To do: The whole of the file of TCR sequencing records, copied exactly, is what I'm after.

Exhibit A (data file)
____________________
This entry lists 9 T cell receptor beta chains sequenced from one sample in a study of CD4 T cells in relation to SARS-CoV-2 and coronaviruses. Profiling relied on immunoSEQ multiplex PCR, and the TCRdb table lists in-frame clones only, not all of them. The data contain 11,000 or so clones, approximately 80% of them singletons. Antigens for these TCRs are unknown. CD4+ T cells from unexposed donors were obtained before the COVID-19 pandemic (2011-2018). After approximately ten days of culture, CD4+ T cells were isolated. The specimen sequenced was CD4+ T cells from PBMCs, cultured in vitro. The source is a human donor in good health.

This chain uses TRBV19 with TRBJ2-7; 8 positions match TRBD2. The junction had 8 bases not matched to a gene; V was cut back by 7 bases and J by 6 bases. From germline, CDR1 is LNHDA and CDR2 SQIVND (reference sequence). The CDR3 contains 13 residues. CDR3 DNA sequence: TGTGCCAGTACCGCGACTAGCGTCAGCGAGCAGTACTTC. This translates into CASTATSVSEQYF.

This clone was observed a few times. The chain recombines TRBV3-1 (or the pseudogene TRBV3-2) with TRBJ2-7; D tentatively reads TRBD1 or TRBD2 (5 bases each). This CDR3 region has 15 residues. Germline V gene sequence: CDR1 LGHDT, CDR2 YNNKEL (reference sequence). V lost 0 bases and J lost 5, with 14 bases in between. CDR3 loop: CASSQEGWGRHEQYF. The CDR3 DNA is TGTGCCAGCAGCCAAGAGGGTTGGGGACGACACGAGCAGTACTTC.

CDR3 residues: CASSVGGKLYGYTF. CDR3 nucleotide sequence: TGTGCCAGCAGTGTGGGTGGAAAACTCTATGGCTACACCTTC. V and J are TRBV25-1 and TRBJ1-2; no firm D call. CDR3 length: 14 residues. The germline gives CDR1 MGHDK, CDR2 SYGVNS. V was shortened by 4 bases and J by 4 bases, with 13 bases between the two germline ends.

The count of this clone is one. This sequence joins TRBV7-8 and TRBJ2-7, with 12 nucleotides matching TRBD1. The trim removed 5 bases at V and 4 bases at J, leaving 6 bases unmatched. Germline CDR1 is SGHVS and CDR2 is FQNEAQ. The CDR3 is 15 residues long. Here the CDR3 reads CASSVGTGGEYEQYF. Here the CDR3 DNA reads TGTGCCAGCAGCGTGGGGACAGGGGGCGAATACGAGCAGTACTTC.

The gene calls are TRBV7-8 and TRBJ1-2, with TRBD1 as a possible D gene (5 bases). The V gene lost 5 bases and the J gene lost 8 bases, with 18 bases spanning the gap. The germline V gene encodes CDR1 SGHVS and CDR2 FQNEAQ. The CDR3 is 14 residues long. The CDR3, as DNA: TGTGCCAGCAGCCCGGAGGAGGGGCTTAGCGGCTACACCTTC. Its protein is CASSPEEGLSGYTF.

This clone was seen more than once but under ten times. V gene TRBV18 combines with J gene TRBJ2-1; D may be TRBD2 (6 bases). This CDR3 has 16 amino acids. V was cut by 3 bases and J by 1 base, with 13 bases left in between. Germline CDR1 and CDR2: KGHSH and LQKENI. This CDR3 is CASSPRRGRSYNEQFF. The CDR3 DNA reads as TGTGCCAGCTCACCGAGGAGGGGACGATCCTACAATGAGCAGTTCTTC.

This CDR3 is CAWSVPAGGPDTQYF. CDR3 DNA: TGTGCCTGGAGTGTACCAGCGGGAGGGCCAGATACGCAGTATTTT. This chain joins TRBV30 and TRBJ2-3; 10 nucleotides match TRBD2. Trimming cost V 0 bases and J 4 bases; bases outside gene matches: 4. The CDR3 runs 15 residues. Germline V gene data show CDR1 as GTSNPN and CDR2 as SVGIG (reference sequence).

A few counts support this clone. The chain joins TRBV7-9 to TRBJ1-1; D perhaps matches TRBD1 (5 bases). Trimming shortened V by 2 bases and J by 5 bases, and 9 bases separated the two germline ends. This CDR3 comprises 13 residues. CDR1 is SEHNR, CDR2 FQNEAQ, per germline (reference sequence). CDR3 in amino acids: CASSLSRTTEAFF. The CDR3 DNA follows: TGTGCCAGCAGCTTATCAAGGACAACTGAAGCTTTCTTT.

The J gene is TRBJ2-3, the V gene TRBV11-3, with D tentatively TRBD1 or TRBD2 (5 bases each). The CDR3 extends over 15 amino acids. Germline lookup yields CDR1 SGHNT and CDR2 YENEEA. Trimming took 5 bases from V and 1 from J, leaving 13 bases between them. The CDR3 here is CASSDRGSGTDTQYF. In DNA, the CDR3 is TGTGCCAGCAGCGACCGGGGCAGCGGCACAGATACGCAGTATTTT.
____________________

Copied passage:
This entry lists 9 T cell receptor beta chains sequenced from one sample in a study of CD4 T cells in relation to SARS-CoV-2 and coronaviruses. Profiling relied on immunoSEQ multiplex PCR, and the TCRdb table lists in-frame clones only, not all of them. The data contain 11,000 or so clones, approximately 80% of them singletons. Antigens for these TCRs are unknown. CD4+ T cells from unexposed donors were obtained before the COVID-19 pandemic (2011-2018). After approximately ten days of culture, CD4+ T cells were isolated. The specimen sequenced was CD4+ T cells from PBMCs, cultured in vitro. The source is a human donor in good health.

This chain uses TRBV19 with TRBJ2-7; 8 positions match TRBD2. The junction had 8 bases not matched to a gene; V was cut back by 7 bases and J by 6 bases. From germline, CDR1 is LNHDA and CDR2 SQIVND (reference sequence). The CDR3 contains 13 residues. CDR3 DNA sequence: TGTGCCAGTACCGCGACTAGCGTCAGCGAGCAGTACTTC. This translates into CASTATSVSEQYF.

This clone was observed a few times. The chain recombines TRBV3-1 (or the pseudogene TRBV3-2) with TRBJ2-7; D tentatively reads TRBD1 or TRBD2 (5 bases each). This CDR3 region has 15 residues. Germline V gene sequence: CDR1 LGHDT, CDR2 YNNKEL (reference sequence). V lost 0 bases and J lost 5, with 14 bases in between. CDR3 loop: CASSQEGWGRHEQYF. The CDR3 DNA is TGTGCCAGCAGCCAAGAGGGTTGGGGACGACACGAGCAGTACTTC.

CDR3 residues: CASSVGGKLYGYTF. CDR3 nucleotide sequence: TGTGCCAGCAGTGTGGGTGGAAAACTCTATGGCTACACCTTC. V and J are TRBV25-1 and TRBJ1-2; no firm D call. CDR3 length: 14 residues. The germline gives CDR1 MGHDK, CDR2 SYGVNS. V was shortened by 4 bases and J by 4 bases, with 13 bases between the two germline ends.

The count of this clone is one. This sequence joins TRBV7-8 and TRBJ2-7, with 12 nucleotides matching TRBD1. The trim removed 5 bases at V and 4 bases at J, leaving 6 bases unmatched. Germline CDR1 is SGHVS and CDR2 is FQNEAQ. The CDR3 is 15 residues long. Here the CDR3 reads CASSVGTGGEYEQYF. Here the CDR3 DNA reads TGTGCCAGCAGCGTGGGGACAGGGGGCGAATACGAGCAGTACTTC.

The gene calls are TRBV7-8 and TRBJ1-2, with TRBD1 as a possible D gene (5 bases). The V gene lost 5 bases and the J gene lost 8 bases, with 18 bases spanning the gap. The germline V gene encodes CDR1 SGHVS and CDR2 FQNEAQ. The CDR3 is 14 residues long. The CDR3, as DNA: TGTGCCAGCAGCCCGGAGGAGGGGCTTAGCGGCTACACCTTC. Its protein is CASSPEEGLSGYTF.

This clone was seen more than once but under ten times. V gene TRBV18 combines with J gene TRBJ2-1; D may be TRBD2 (6 bases). This CDR3 has 16 amino acids. V was cut by 3 bases and J by 1 base, with 13 bases left in between. Germline CDR1 and CDR2: KGHSH and LQKENI. This CDR3 is CASSPRRGRSYNEQFF. The CDR3 DNA reads as TGTGCCAGCTCACCGAGGAGGGGACGATCCTACAATGAGCAGTTCTTC.

This CDR3 is CAWSVPAGGPDTQYF. CDR3 DNA: TGTGCCTGGAGTGTACCAGCGGGAGGGCCAGATACGCAGTATTTT. This chain joins TRBV30 and TRBJ2-3; 10 nucleotides match TRBD2. Trimming cost V 0 bases and J 4 bases; bases outside gene matches: 4. The CDR3 runs 15 residues. Germline V gene data show CDR1 as GTSNPN and CDR2 as SVGIG (reference sequence).

A few counts support this clone. The chain joins TRBV7-9 to TRBJ1-1; D perhaps matches TRBD1 (5 bases). Trimming shortened V by 2 bases and J by 5 bases, and 9 bases separated the two germline ends. This CDR3 comprises 13 residues. CDR1 is SEHNR, CDR2 FQNEAQ, per germline (reference sequence). CDR3 in amino acids: CASSLSRTTEAFF. The CDR3 DNA follows: TGTGCCAGCAGCTTATCAAGGACAACTGAAGCTTTCTTT.

The J gene is TRBJ2-3, the V gene TRBV11-3, with D tentatively TRBD1 or TRBD2 (5 bases each). The CDR3 extends over 15 amino acids. Germline lookup yields CDR1 SGHNT and CDR2 YENEEA. Trimming took 5 bases from V and 1 from J, leaving 13 bases between them. The CDR3 here is CASSDRGSGTDTQYF. In DNA, the CDR3 is TGTGCCAGCAGCGACCGGGGCAGCGGCACAGATACGCAGTATTTT.